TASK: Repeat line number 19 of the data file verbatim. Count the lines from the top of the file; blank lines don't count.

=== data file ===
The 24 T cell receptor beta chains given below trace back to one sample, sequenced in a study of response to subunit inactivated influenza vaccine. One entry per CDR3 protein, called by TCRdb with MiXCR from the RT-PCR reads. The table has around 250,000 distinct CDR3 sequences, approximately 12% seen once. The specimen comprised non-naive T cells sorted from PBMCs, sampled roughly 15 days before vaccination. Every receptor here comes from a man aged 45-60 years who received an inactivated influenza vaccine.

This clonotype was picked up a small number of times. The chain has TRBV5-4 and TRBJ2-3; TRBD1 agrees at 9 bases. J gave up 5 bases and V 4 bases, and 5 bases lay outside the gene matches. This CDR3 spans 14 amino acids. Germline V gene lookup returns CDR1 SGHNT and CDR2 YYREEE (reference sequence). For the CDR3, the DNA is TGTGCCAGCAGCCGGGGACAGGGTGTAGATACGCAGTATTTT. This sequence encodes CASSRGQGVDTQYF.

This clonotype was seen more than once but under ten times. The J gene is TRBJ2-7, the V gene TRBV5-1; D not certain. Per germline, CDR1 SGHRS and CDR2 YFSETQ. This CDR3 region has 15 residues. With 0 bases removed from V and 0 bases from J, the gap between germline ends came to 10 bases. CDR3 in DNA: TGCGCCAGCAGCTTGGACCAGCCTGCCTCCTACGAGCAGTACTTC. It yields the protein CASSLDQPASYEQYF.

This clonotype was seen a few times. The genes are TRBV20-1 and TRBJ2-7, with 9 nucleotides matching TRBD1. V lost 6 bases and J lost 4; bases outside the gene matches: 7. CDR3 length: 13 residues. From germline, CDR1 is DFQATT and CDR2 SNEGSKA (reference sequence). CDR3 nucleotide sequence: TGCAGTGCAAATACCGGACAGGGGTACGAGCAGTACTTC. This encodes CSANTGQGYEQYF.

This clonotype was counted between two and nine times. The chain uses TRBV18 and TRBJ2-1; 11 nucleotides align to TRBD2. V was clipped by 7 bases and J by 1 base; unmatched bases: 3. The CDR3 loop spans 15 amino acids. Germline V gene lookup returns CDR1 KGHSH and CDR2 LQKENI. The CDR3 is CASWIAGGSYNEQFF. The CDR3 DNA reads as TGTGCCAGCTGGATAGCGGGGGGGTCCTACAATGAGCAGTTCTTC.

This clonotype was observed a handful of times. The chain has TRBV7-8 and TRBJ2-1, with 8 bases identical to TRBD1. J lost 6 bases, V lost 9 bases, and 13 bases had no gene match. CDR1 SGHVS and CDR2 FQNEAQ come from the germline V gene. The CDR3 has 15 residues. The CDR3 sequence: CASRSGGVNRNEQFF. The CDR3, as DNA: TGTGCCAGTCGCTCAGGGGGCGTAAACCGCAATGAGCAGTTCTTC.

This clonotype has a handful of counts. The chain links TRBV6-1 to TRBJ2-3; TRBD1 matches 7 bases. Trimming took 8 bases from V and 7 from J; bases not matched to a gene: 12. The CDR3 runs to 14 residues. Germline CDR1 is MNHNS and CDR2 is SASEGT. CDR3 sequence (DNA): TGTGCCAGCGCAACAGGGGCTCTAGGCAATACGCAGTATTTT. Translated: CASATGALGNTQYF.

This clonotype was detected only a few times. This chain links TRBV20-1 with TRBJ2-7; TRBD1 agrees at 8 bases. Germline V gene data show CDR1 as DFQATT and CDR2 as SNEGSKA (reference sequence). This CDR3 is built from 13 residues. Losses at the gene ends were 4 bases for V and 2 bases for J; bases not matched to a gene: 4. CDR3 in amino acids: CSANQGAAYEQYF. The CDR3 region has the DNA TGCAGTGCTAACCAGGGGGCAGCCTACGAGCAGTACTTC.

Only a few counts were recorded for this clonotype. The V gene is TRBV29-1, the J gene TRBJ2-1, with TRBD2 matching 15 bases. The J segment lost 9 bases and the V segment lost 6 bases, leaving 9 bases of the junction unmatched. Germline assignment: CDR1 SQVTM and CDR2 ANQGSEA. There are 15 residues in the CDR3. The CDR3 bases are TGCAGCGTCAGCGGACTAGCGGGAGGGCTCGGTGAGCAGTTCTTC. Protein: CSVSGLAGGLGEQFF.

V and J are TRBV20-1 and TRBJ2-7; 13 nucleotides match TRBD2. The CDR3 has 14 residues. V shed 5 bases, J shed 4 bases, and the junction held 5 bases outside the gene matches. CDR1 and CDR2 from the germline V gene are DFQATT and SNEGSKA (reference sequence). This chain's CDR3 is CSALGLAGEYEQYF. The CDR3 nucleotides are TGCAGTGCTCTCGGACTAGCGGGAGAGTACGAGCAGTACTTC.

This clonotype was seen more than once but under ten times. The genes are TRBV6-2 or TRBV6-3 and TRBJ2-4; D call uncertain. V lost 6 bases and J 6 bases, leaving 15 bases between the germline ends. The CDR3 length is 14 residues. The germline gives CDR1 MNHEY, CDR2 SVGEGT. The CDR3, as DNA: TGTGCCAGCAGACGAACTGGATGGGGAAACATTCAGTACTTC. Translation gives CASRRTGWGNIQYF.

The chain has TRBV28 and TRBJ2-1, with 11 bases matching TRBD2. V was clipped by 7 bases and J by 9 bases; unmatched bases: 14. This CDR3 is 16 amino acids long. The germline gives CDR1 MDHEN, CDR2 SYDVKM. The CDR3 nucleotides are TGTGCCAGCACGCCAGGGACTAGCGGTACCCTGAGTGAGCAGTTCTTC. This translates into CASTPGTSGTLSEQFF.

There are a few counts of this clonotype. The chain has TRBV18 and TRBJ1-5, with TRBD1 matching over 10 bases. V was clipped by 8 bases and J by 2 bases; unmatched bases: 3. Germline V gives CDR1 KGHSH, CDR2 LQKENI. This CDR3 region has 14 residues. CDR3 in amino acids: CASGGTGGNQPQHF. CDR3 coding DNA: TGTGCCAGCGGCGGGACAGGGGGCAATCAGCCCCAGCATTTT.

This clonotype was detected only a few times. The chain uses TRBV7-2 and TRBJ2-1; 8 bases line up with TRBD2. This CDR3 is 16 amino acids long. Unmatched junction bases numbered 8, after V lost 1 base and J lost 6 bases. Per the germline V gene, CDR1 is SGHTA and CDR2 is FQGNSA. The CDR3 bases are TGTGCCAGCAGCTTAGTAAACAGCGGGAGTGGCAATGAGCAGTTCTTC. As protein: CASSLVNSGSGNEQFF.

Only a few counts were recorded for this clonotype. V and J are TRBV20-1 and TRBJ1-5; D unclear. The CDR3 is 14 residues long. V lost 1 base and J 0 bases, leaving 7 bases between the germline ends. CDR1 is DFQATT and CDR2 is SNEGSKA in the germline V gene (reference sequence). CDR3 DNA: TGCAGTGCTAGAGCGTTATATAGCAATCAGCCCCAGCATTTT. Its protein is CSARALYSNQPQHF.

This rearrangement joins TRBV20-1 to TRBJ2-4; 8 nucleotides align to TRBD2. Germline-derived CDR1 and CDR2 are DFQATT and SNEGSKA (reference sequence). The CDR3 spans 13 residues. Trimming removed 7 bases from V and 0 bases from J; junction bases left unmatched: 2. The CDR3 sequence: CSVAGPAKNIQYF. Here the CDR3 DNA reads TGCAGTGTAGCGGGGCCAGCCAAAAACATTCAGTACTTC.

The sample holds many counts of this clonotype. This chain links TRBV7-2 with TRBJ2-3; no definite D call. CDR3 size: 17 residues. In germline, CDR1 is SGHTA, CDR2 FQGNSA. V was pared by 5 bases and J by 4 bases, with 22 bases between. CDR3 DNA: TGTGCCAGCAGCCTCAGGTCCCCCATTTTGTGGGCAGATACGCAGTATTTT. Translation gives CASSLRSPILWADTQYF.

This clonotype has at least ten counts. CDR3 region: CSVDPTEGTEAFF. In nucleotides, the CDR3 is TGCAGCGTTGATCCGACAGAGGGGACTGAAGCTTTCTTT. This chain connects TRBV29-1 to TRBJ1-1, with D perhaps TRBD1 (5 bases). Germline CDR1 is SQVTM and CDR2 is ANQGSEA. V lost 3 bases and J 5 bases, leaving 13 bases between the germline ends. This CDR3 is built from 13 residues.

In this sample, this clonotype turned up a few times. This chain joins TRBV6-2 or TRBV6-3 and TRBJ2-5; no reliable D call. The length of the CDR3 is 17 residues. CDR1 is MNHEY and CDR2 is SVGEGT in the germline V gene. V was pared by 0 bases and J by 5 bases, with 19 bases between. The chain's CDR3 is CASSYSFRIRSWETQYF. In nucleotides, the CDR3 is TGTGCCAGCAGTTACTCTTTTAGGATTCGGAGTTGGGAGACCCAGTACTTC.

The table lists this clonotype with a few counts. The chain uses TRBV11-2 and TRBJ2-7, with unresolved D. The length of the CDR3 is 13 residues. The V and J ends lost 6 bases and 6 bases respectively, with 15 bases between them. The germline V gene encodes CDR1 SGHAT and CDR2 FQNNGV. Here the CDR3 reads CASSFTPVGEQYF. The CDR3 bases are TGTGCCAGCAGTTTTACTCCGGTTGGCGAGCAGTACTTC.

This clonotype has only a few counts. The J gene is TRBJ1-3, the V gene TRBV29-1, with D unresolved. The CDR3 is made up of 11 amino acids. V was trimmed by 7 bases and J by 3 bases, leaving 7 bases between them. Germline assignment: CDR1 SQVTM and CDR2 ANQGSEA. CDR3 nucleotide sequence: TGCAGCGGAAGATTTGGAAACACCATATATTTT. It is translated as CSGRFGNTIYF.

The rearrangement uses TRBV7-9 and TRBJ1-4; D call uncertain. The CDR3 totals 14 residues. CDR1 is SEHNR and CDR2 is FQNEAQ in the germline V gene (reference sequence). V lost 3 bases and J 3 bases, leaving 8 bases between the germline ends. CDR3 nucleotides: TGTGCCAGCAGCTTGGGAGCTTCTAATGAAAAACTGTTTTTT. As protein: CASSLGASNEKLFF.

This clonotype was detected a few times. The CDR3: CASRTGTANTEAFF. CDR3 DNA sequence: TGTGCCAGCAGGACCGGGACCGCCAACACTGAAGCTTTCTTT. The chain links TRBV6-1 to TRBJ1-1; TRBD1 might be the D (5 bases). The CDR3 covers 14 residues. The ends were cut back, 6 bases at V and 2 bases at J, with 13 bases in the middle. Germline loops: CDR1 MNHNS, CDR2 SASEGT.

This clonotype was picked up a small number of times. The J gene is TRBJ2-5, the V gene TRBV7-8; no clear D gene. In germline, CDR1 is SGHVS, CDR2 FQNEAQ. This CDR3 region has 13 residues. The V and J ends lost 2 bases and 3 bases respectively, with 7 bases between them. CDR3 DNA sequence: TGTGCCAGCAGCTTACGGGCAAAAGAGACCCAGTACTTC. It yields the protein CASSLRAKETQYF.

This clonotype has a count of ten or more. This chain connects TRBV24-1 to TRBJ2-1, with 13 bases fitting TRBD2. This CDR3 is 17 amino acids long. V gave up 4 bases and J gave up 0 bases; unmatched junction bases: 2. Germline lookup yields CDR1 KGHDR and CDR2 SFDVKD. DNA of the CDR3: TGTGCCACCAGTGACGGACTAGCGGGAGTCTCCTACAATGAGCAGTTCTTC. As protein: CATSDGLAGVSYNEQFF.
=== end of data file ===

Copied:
In this sample, this clonotype turned up a few times. This chain joins TRBV6-2 or TRBV6-3 and TRBJ2-5; no reliable D call. The length of the CDR3 is 17 residues. CDR1 is MNHEY and CDR2 is SVGEGT in the germline V gene. V was pared by 0 bases and J by 5 bases, with 19 bases between. The chain's CDR3 is CASSYSFRIRSWETQYF. In nucleotides, the CDR3 is TGTGCCAGCAGTTACTCTTTTAGGATTCGGAGTTGGGAGACCCAGTACTTC.